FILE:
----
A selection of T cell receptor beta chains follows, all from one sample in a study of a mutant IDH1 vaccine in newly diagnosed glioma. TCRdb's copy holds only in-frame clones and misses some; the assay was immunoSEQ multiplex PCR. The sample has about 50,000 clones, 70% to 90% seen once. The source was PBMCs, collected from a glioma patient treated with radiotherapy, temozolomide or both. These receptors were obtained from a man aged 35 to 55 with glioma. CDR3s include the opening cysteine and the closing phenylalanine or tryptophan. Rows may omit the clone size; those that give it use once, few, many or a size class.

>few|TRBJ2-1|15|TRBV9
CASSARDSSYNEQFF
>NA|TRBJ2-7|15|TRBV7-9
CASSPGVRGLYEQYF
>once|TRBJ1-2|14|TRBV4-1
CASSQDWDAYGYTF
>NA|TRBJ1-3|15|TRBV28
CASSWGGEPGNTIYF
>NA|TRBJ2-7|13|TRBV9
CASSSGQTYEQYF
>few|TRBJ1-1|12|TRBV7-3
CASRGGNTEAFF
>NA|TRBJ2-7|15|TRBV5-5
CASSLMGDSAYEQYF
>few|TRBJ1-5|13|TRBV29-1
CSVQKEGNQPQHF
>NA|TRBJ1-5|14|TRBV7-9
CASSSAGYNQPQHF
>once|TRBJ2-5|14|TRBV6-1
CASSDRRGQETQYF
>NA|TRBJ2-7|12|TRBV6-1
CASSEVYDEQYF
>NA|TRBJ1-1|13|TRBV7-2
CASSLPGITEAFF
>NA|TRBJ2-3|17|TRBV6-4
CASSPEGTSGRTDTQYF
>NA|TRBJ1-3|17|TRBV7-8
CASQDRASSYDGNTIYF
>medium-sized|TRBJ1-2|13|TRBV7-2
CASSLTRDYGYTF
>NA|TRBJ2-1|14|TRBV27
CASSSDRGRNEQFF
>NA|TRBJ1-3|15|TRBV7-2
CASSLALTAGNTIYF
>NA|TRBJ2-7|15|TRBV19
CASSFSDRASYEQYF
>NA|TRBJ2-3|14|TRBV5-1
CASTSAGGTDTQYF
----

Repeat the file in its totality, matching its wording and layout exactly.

A selection of T cell receptor beta chains follows, all from one sample in a study of a mutant IDH1 vaccine in newly diagnosed glioma. TCRdb's copy holds only in-frame clones and misses some; the assay was immunoSEQ multiplex PCR. The sample has about 50,000 clones, 70% to 90% seen once. The source was PBMCs, collected from a glioma patient treated with radiotherapy, temozolomide or both. These receptors were obtained from a man aged 35 to 55 with glioma. CDR3s include the opening cysteine and the closing phenylalanine or tryptophan. Rows may omit the clone size; those that give it use once, few, many or a size class.

>few|TRBJ2-1|15|TRBV9
CASSARDSSYNEQFF
>NA|TRBJ2-7|15|TRBV7-9
CASSPGVRGLYEQYF
>once|TRBJ1-2|14|TRBV4-1
CASSQDWDAYGYTF
>NA|TRBJ1-3|15|TRBV28
CASSWGGEPGNTIYF
>NA|TRBJ2-7|13|TRBV9
CASSSGQTYEQYF
>few|TRBJ1-1|12|TRBV7-3
CASRGGNTEAFF
>NA|TRBJ2-7|15|TRBV5-5
CASSLMGDSAYEQYF
>few|TRBJ1-5|13|TRBV29-1
CSVQKEGNQPQHF
>NA|TRBJ1-5|14|TRBV7-9
CASSSAGYNQPQHF
>once|TRBJ2-5|14|TRBV6-1
CASSDRRGQETQYF
>NA|TRBJ2-7|12|TRBV6-1
CASSEVYDEQYF
>NA|TRBJ1-1|13|TRBV7-2
CASSLPGITEAFF
>NA|TRBJ2-3|17|TRBV6-4
CASSPEGTSGRTDTQYF
>NA|TRBJ1-3|17|TRBV7-8
CASQDRASSYDGNTIYF
>medium-sized|TRBJ1-2|13|TRBV7-2
CASSLTRDYGYTF
>NA|TRBJ2-1|14|TRBV27
CASSSDRGRNEQFF
>NA|TRBJ1-3|15|TRBV7-2
CASSLALTAGNTIYF
>NA|TRBJ2-7|15|TRBV19
CASSFSDRASYEQYF
>NA|TRBJ2-3|14|TRBV5-1
CASTSAGGTDTQYF